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Solarcity Corp. v. Salt River Project Agricultural Improvement and Power District

United States Court of Appeals, Ninth Circuit

June 12, 2017

SolarCity Corporation, Plaintiff-Appellee,
v.
Salt River Project Agricultural Improvement and Power District, Defendant-Appellant.

          Argued and Submitted November 18, 2016 San Francisco, California

         Appeal from the United States District Court for the District of Arizona D.C. No. 2:15-cv-00374-DLR Douglas L. Rayes, District Judge, Presiding

          Daniel Volchok (argued), Thomas G. Sprankling, David Gringer, and Christopher E. Babbitt, Wilmer Cutler Pickering Hale and Dorr LLP, Washington, D.C.; Molly S. Boast, Wilmer Cutler Pickering Hale and Dorr LLP, New York, New York; Christopher T. Casamassima, Wilmer Cutler Pickering Hale and Dorr LLP, Los Angeles, California; Karl M. Tilleman and Paul K. Charlton, Steptoe and Johnson LLP, Phoenix, Arizona; for Defendant-Appellant.

          Richard A. Feinstein (argued), Amy J. Mauser, Karen L. Dunn, and William A. Isaacson, Boies Schiller & Flexner LLP, Washington, D.C.; Sean P. Rodriguez, John F. Cove Jr., and Steven C. Holtzman, Boies Schiller & Flexner LLP, Oakland, California; Roopali H. Desai and Keith Beauchamp, Coppersmith Brockelman PLC, Phoenix, Arizona; for Plaintiff-Appellee.

          Chris L. Schmitter, Janine W. Kimble, Bethany D. Krueger, and John M. Baker, Greene Espel PLLP, Minneapolis, Minnesota, for Amici Curiae American Public Power Association and Large Public Power Council.

          Steven Mitz (argued), James J. Fredricks, and Kristen C. Limarzi, Attorneys; Renata B. Hesse, Principal Deputy Assistant Attorney General; Antitrust Division, United States Department of Justice, Washington, D.C.; for Amicus Curiae United States of America.

          Before: Alex Kozinski, Ronald Lee Gilman, [*] and Michelle T. Friedland, Circuit Judges.

         SUMMARY[**]

         Collateral-Order Doctrine/State-Action Immunity

         Dismissing for lack of jurisdiction an interlocutory appeal from the district court's order denying the Salt River Project Agricultural Improvement and Power District's motion to dismiss SolarCity Corporation's antitrust lawsuit based on the state-action immunity doctrine, the panel held that the collateral-order doctrine does not allow an immediate appeal of an order denying a dismissal motion based on state-action immunity.

          OPINION

          FRIEDLAND, Circuit Judge

         Solar-panel supplier SolarCity Corporation filed a federal antitrust lawsuit against the Salt River Project Agricultural Improvement and Power District (the Power District), alleging that the Power District had attempted to entrench its monopoly by setting prices that disfavored solar-power providers. The Power District moved to dismiss the complaint based on the state-action immunity doctrine. That doctrine insulates states, and in some instances their subdivisions, from federal antitrust liability when they regulate prices in a local industry or otherwise limit competition, as long as they are acting as states in doing so. See, e.g., N.C. State Bd. of Dental Exam'rs v. FTC, 135 S.Ct. 1101, 1109 (2015); FTC v. Phoebe Putney Health Sys., Inc., 133 S.Ct. 1003, 1007 (2013); Parker v. Brown, 317 U.S. 341, 352 (1943).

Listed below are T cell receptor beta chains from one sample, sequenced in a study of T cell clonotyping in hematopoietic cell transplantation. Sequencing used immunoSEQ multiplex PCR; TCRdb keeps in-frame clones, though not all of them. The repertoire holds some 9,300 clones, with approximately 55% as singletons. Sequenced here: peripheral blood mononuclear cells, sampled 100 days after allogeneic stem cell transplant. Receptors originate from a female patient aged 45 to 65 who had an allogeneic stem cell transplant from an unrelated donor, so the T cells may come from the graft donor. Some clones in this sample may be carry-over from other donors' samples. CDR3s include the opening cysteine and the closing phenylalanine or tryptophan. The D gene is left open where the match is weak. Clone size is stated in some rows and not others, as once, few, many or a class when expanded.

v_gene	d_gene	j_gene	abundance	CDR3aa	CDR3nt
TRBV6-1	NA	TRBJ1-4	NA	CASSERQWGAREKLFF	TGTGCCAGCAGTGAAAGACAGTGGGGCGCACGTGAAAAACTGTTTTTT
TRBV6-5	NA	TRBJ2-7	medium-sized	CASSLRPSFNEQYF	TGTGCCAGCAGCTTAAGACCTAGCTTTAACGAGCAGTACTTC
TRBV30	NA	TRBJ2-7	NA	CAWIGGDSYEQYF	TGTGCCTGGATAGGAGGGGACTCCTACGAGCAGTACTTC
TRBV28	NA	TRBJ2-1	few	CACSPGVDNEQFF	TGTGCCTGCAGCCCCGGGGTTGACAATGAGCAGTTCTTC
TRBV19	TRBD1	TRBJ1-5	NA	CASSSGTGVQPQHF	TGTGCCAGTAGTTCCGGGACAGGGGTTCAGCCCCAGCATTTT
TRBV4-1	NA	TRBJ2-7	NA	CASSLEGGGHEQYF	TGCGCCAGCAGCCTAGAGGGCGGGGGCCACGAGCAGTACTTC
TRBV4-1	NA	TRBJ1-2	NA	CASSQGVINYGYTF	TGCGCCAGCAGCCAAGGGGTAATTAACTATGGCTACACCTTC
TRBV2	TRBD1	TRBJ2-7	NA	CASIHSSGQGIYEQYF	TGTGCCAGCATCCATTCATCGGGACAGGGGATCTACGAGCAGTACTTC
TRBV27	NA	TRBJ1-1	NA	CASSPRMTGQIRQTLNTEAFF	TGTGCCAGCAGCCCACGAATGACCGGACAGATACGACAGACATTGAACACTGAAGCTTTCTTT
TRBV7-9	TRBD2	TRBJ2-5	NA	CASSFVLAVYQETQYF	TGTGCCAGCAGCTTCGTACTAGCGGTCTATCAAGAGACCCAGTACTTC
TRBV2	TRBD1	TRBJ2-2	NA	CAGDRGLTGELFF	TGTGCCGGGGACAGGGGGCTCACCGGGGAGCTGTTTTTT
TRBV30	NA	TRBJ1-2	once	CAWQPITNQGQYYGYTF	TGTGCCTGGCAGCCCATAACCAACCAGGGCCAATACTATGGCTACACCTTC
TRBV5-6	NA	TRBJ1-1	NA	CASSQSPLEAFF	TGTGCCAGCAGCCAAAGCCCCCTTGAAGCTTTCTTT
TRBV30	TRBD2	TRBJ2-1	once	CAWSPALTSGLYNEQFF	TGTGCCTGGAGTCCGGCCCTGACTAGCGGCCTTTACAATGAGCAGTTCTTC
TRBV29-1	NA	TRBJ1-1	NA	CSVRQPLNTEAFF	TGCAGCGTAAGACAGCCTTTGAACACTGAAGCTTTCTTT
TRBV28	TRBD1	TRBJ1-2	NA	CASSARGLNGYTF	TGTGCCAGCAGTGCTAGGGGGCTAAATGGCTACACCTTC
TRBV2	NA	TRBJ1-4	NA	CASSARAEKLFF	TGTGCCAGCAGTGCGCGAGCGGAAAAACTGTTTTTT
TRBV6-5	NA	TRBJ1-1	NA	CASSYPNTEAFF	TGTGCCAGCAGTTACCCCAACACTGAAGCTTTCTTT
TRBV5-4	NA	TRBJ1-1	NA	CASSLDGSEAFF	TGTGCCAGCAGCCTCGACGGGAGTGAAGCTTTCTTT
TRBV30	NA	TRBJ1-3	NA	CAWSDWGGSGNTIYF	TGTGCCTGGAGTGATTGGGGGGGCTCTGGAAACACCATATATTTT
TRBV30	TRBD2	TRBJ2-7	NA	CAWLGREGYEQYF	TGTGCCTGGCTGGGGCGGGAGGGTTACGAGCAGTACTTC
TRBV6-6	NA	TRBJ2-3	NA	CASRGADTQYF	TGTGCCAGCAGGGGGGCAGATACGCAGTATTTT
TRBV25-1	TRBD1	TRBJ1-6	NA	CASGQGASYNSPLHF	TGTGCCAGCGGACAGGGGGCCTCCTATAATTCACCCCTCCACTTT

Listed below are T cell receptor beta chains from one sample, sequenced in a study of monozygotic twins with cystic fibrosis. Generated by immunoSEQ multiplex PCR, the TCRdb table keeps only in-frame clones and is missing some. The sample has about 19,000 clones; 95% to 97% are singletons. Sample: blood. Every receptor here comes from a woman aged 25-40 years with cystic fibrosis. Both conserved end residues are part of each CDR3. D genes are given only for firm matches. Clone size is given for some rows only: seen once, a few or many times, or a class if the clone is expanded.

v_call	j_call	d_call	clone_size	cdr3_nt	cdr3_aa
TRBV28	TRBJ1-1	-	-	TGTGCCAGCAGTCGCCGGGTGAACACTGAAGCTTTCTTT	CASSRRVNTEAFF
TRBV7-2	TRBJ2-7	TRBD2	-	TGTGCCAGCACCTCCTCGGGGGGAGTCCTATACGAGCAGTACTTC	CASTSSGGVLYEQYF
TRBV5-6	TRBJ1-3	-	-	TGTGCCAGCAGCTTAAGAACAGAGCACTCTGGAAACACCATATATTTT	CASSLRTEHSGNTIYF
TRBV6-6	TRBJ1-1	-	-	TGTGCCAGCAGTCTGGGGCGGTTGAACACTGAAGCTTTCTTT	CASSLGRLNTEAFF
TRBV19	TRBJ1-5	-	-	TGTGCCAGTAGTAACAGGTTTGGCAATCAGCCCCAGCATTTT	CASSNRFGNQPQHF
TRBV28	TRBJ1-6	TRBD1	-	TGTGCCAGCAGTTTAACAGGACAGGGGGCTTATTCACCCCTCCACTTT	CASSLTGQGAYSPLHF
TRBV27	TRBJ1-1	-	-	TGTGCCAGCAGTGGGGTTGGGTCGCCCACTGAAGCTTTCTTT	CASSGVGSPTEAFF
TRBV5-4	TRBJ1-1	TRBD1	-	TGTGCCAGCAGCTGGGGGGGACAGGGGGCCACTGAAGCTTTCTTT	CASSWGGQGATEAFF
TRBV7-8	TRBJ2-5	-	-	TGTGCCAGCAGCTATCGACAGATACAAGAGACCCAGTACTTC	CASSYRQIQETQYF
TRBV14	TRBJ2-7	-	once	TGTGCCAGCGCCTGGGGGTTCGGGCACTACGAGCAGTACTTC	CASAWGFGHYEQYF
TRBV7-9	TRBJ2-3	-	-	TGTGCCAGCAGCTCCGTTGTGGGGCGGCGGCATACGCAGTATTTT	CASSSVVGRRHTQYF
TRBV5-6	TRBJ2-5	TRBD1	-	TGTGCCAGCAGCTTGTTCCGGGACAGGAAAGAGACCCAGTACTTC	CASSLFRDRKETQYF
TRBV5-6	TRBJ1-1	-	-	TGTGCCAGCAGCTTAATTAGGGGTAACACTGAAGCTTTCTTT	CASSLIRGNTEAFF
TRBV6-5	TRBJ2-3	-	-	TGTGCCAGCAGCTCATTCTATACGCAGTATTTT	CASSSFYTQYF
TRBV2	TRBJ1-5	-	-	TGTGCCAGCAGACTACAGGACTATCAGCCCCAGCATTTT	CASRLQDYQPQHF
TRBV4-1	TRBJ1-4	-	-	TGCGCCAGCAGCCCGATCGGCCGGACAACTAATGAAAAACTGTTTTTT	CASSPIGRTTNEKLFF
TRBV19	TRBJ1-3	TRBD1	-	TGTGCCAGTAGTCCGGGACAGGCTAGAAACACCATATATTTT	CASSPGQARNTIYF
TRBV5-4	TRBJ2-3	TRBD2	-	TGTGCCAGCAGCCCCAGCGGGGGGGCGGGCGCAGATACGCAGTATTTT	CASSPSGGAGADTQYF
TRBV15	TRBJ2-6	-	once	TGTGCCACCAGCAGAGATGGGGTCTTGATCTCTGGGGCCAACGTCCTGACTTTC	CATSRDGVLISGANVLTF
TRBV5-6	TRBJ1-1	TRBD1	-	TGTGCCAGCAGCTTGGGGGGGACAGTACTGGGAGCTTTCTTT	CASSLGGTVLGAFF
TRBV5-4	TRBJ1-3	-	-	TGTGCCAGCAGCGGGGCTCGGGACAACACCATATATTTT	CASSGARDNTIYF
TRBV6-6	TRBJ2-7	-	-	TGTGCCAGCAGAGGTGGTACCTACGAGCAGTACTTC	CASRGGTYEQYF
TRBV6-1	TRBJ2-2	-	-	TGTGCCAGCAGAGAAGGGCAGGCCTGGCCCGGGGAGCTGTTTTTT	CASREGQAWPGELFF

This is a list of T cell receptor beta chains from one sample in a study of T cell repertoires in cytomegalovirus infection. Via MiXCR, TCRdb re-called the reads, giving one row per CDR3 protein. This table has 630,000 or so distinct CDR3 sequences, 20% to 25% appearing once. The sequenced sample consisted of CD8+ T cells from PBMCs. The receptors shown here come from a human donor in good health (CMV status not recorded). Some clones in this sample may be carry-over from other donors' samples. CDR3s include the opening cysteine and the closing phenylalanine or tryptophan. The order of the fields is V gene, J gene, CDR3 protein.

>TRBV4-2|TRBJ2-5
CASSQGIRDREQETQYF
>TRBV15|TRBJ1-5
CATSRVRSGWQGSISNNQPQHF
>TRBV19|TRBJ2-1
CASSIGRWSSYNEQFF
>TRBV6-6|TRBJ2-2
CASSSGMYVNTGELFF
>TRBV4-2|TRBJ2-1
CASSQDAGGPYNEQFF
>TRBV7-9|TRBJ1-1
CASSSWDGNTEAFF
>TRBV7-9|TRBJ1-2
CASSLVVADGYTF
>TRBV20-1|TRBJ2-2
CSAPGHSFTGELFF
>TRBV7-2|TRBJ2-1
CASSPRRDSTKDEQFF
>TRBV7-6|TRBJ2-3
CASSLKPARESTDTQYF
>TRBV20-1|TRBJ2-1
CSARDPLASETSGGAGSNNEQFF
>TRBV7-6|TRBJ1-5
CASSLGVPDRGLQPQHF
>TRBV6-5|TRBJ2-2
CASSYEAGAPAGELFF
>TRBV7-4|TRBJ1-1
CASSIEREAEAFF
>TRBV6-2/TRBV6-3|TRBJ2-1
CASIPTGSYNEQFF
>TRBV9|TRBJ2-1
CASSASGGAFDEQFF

The district court denied the motion, and the Power District appealed. We must decide whether we can consider the appeal immediately under the collateral-order doctrine, or whether any appeal based on state-action immunity must await final judgment.[1] We join the Fourth and Sixth Circuits in holding that the collateral-order doctrine does not allow an immediate appeal of an order denying a dismissal motion based on state-action immunity.

         I

         SolarCity sells and leases rooftop solar-energy panels. These solar panels allow its customers to reduce but not eliminate the amount of electricity they buy from other sources.

         Many SolarCity customers and prospective customers live near Phoenix, Arizona, where the Power District is the only supplier of traditional electrical power. Allegedly to prevent SolarCity from installing more panels, the Power District changed its rates. Under the new pricing structure, any customer who obtains power from his own system must pay a prohibitively large penalty. As a result, SolarCity claims, solar panel retailers received ninety-six percent fewer applications for new solar-panel systems in the Power District's territory after the new rates took effect.

         SolarCity filed a complaint in federal district court in Arizona. Among other claims, it alleged that the Power District had violated the Sherman and Clayton Acts because it had attempted to maintain a monopoly over the supply of electrical power in its territory.

         The Power District is not only a supplier of power; it is also a political subdivision of Arizona. See Ariz. Rev. Stat. § 48-2302; accord, e.g., City of Mesa v. Salt River Project Agric. Improv. & Power Dist., 416 P.2d 187, 188-89 (Ariz. 1966) (summarizing the Power District's history and status); Salt River Project Agric. Improv. & Power Dist. v. City of Phoenix, 631 P.2d 553, 555 (Ariz.Ct.App. 1981) (same). It moved to dismiss under Federal Rule of Civil Procedure 12(b)(6), arguing, among other things, that it has authority to set prices under Arizona law and so is immune from federal antitrust lawsuits. The district court denied the motion, citing uncertainties about the ...


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